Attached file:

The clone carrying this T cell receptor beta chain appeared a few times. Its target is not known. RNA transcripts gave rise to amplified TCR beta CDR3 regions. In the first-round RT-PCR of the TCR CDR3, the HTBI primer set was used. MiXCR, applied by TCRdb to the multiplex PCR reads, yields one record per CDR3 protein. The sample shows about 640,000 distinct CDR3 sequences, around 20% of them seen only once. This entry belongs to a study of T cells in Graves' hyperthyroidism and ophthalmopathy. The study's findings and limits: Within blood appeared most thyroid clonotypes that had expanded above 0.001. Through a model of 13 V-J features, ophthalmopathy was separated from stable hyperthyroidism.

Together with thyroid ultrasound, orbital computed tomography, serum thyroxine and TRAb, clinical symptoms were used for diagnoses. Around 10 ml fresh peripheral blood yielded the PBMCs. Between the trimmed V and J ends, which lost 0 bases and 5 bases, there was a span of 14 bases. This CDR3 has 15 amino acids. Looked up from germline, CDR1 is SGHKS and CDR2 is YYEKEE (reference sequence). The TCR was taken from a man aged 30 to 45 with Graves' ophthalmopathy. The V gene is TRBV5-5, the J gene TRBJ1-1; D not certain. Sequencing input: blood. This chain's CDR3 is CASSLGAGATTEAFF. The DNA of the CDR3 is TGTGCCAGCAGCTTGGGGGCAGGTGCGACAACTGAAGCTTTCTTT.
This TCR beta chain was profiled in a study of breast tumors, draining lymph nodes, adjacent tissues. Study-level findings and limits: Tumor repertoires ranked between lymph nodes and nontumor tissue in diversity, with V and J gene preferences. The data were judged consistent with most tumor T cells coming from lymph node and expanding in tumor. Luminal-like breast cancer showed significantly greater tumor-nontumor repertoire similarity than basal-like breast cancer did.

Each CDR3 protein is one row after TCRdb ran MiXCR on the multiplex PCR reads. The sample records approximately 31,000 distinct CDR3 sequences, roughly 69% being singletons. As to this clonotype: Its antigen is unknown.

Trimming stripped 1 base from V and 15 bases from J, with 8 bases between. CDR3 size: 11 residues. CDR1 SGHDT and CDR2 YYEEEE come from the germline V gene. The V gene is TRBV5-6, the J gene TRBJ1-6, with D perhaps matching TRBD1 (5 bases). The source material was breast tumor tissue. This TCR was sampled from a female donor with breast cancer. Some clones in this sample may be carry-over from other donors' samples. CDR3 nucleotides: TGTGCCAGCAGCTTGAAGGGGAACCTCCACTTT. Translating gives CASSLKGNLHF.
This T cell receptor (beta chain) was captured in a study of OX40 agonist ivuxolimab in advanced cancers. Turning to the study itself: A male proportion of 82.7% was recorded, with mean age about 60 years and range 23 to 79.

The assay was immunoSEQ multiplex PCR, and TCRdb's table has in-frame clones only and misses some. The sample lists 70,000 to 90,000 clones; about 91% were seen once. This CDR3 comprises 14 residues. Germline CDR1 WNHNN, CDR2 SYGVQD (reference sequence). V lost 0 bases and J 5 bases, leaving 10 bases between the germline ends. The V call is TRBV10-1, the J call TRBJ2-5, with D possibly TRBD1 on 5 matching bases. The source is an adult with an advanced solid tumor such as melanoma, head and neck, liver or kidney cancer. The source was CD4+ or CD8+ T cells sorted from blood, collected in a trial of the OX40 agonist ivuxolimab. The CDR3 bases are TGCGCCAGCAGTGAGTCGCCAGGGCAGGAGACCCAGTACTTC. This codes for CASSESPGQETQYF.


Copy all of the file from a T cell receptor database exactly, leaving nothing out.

The clone carrying this T cell receptor beta chain appeared a few times. Its target is not known. RNA transcripts gave rise to amplified TCR beta CDR3 regions. In the first-round RT-PCR of the TCR CDR3, the HTBI primer set was used. MiXCR, applied by TCRdb to the multiplex PCR reads, yields one record per CDR3 protein. The sample shows about 640,000 distinct CDR3 sequences, around 20% of them seen only once. This entry belongs to a study of T cells in Graves' hyperthyroidism and ophthalmopathy. The study's findings and limits: Within blood appeared most thyroid clonotypes that had expanded above 0.001. Through a model of 13 V-J features, ophthalmopathy was separated from stable hyperthyroidism.

Together with thyroid ultrasound, orbital computed tomography, serum thyroxine and TRAb, clinical symptoms were used for diagnoses. Around 10 ml fresh peripheral blood yielded the PBMCs. Between the trimmed V and J ends, which lost 0 bases and 5 bases, there was a span of 14 bases. This CDR3 has 15 amino acids. Looked up from germline, CDR1 is SGHKS and CDR2 is YYEKEE (reference sequence). The TCR was taken from a man aged 30 to 45 with Graves' ophthalmopathy. The V gene is TRBV5-5, the J gene TRBJ1-1; D not certain. Sequencing input: blood. This chain's CDR3 is CASSLGAGATTEAFF. The DNA of the CDR3 is TGTGCCAGCAGCTTGGGGGCAGGTGCGACAACTGAAGCTTTCTTT.
This TCR beta chain was profiled in a study of breast tumors, draining lymph nodes, adjacent tissues. Study-level findings and limits: Tumor repertoires ranked between lymph nodes and nontumor tissue in diversity, with V and J gene preferences. The data were judged consistent with most tumor T cells coming from lymph node and expanding in tumor. Luminal-like breast cancer showed significantly greater tumor-nontumor repertoire similarity than basal-like breast cancer did.

Each CDR3 protein is one row after TCRdb ran MiXCR on the multiplex PCR reads. The sample records approximately 31,000 distinct CDR3 sequences, roughly 69% being singletons. As to this clonotype: Its antigen is unknown.

Trimming stripped 1 base from V and 15 bases from J, with 8 bases between. CDR3 size: 11 residues. CDR1 SGHDT and CDR2 YYEEEE come from the germline V gene. The V gene is TRBV5-6, the J gene TRBJ1-6, with D perhaps matching TRBD1 (5 bases). The source material was breast tumor tissue. This TCR was sampled from a female donor with breast cancer. Some clones in this sample may be carry-over from other donors' samples. CDR3 nucleotides: TGTGCCAGCAGCTTGAAGGGGAACCTCCACTTT. Translating gives CASSLKGNLHF.
This T cell receptor (beta chain) was captured in a study of OX40 agonist ivuxolimab in advanced cancers. Turning to the study itself: A male proportion of 82.7% was recorded, with mean age about 60 years and range 23 to 79.

The assay was immunoSEQ multiplex PCR, and TCRdb's table has in-frame clones only and misses some. The sample lists 70,000 to 90,000 clones; about 91% were seen once. This CDR3 comprises 14 residues. Germline CDR1 WNHNN, CDR2 SYGVQD (reference sequence). V lost 0 bases and J 5 bases, leaving 10 bases between the germline ends. The V call is TRBV10-1, the J call TRBJ2-5, with D possibly TRBD1 on 5 matching bases. The source is an adult with an advanced solid tumor such as melanoma, head and neck, liver or kidney cancer. The source was CD4+ or CD8+ T cells sorted from blood, collected in a trial of the OX40 agonist ivuxolimab. The CDR3 bases are TGCGCCAGCAGTGAGTCGCCAGGGCAGGAGACCCAGTACTTC. This codes for CASSESPGQETQYF.